Environmental Consequences

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1:02pm

Sat January 26, 2013
13.7: Cosmos And Culture

Seeing U.S. Laboratory Chimpanzees For Who They Are

Originally published on Mon January 28, 2013 8:59 am

By now, you probably know that the National Institutes of Health last week announced its plans to retire to sanctuaries hundreds of chimpanzees used for research, including invasive biomedical research. The story was big news nationally, including here at NPR, and resulted also in posts by animal advocacy groups such as PETA.

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11:50am

Sat January 26, 2013
13.7: Cosmos And Culture

Making Disks Around Orbiting Stars

Originally published on Sat January 26, 2013 11:51 am

Here is a link to a story about new results showing the evolution of binary stars (which make up half of all stars in the galaxy).

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6:05am

Sat January 26, 2013
Krulwich Wonders...

Weekend Special: The Slobbering Cat That Stole My Heart

Courtesy of The Oatmeal

Maybe you already know about this, maybe I'm in love, maybe this is just me and my particular craziness, but I want you to click on the image below. It's Mathew Inman's (who calls himself "The Oatmeal") story, handwritten, hand drawn, about his cat, Domino.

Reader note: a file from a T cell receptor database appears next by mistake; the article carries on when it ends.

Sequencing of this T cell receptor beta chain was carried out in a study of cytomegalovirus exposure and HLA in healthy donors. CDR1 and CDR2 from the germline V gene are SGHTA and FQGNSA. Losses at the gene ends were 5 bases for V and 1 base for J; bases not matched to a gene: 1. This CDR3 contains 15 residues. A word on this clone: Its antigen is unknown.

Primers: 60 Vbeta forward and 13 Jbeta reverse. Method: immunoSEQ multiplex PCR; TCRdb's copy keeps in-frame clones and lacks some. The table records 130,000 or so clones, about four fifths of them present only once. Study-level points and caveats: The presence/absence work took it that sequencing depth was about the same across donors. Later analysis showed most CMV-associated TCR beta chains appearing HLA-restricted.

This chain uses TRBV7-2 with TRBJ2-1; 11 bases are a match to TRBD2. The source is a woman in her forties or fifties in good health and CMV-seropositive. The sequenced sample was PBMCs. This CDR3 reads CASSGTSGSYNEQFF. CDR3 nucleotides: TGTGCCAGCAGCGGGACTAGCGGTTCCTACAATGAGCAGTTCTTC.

There are, we all know, wonderful sites all over the web, but every so often somebody comes along and rejuggles words, pictures and plays with space, remixing elements to very quietly find new beats, new ways to tell a story. That is what Mathew did here. At least I think so.

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5:23pm

Fri January 25, 2013
Environment

In Arizona, Some Retirees Caught In Never-Ending Battle With Invasive Species

Transcript

MELISSA BLOCK, HOST:

We go now to Arizona, a magnet for retirees, and for some the answer to the question how should I spend my spare time is this: How about swinging a pick axe in the desert? NPR's Ted Robbins sent this postcard from Ironwood Forest National Monument.

TED ROBBINS, BYLINE: This must be Gary Borax's idea of a good time because he keeps coming back.

GARY BORAX: I've probably been out here 30, 40 times over the years and nearly half of those buffel grass-related.

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1:08pm

Fri January 25, 2013
Books

The Book Club Catches 'The Andromeda Strain'

Transcript

IRA FLATOW, HOST:

It's that time again, the SCIENCE FRIDAY Book Club. Regulars are gathered here. With me are Flora Lichtman, correspondent and managing editor of video for SCIENCE FRIDAY, Annette Heist, our senior producer. And this month, we had a page-turner, "The Andromeda Strain."

FLORA LICHTMAN, BYLINE: Yes.

FLATOW: It goes very quickly, that book, doesn't it? Poof.

LICHTMAN: It did. I was thinking of 300 and something-odd pages, but I, you know, in one sitting, was halfway through. I couldn't put it down.